ALBANY, Ga. (WALB) - Dementia impacts millions of families every year and one South Georgia working daughter and her mother know the struggle all too well.
“I work, I’m a teacher, so I work from 7:30 to 3:30. I go over to take care of her in the afternoons when I get off and I have her all weekend long with me," said Shonda Bell, who helps take care of her mother Charlie Mae Cross.
Cross is 73 and was diagnosed with dementia in May of 2016.
Bell said some of the first signs of dementia came during a dispute over paying bills.
She remembers asking her mother, “Exactly what is it that he wants you to pay?"
“Just looked at me, like a blank stare, she couldn’t tell me. At one point I even saw in her car that she had 25 cans of cleaning spray. Things she’s telling me isn’t making any sense,” explained Bell. “The biggest challenge is I guess watching the person that you knew to be your mom just decline the way that she has been.”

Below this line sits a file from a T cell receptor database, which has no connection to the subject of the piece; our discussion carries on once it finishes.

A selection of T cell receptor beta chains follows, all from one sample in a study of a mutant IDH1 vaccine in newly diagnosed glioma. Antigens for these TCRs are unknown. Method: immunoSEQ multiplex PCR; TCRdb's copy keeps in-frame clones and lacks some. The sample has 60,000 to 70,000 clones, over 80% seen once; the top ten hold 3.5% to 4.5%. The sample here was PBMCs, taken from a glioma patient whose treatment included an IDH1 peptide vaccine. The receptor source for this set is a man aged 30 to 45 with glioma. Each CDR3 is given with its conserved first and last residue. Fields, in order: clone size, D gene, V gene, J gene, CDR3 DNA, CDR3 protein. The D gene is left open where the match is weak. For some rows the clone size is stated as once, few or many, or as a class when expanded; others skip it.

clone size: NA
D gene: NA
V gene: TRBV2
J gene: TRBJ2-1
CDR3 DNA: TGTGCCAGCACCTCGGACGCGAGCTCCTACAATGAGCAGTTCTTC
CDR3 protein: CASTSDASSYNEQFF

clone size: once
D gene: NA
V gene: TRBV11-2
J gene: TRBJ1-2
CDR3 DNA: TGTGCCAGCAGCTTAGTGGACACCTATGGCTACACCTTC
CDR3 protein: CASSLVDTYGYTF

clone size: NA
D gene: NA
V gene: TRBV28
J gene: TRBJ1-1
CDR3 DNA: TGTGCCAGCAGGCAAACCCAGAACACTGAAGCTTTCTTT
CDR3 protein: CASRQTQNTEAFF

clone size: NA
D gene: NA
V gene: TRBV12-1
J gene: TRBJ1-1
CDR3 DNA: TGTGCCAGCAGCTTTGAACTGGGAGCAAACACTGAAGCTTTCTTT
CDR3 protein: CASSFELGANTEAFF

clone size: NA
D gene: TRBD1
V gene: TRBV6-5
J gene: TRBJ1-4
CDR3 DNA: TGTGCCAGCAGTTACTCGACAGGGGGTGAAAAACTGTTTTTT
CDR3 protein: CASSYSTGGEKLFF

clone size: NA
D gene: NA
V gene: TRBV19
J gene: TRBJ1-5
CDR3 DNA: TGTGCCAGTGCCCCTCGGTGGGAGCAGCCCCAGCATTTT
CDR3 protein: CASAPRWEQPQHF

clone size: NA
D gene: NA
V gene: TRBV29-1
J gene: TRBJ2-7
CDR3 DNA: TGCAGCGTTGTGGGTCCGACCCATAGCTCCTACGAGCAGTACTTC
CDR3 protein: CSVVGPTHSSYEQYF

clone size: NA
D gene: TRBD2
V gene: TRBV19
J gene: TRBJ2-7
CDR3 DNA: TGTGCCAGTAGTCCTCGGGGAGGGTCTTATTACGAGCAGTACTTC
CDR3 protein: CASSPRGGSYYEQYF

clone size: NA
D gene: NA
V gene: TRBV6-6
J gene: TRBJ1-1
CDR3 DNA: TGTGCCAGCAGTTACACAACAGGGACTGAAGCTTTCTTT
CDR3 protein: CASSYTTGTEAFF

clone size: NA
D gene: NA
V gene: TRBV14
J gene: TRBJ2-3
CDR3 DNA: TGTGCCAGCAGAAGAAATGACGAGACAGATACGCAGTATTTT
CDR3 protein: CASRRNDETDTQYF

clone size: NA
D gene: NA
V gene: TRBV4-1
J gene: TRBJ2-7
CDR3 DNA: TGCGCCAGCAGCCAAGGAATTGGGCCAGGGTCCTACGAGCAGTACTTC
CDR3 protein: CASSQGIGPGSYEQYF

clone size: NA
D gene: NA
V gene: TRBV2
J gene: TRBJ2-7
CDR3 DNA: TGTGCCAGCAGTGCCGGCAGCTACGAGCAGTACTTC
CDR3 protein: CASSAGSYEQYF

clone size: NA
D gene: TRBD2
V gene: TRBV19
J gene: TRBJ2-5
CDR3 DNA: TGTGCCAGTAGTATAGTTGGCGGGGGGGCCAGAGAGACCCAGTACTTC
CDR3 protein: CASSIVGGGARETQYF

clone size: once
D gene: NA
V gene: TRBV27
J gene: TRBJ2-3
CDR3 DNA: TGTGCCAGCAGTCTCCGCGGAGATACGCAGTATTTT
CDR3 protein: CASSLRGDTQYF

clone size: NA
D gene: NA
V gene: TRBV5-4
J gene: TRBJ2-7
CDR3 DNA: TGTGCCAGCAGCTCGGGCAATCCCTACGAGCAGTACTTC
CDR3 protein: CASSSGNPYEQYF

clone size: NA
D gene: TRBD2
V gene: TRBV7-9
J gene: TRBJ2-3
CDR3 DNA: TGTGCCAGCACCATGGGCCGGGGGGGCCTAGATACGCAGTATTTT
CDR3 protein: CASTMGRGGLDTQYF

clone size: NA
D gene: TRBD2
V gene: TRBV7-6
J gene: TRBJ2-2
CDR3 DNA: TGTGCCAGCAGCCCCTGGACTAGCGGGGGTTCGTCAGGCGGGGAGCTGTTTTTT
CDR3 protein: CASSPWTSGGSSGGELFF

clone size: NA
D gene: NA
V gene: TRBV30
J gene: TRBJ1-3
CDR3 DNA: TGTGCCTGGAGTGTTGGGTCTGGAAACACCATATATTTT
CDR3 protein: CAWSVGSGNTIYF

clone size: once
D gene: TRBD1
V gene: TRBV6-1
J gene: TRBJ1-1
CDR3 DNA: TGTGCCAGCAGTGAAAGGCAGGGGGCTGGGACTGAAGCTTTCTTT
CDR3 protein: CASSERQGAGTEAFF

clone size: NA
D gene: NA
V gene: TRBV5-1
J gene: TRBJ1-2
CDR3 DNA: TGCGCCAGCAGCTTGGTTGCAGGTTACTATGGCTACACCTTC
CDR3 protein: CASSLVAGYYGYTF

Bell helps her mother with household chores, cooking and paying the bills. It’s a reversal of the mother and daughter roles that she is now getting use to.
“I depended on her to help me with things that a mom helps a child with and now the roles are reversed and that’s been really hard,” said Bell.
Bell said she still shows love and respect to her mother and said a part of the mother she knows is still there.
“Somedays she doesn’t seem to be all there, there are times when she is. She still feels things, she still feels things, so basically still show them love and respect” said Bell.
You can read about the signs of dementia by clicking here.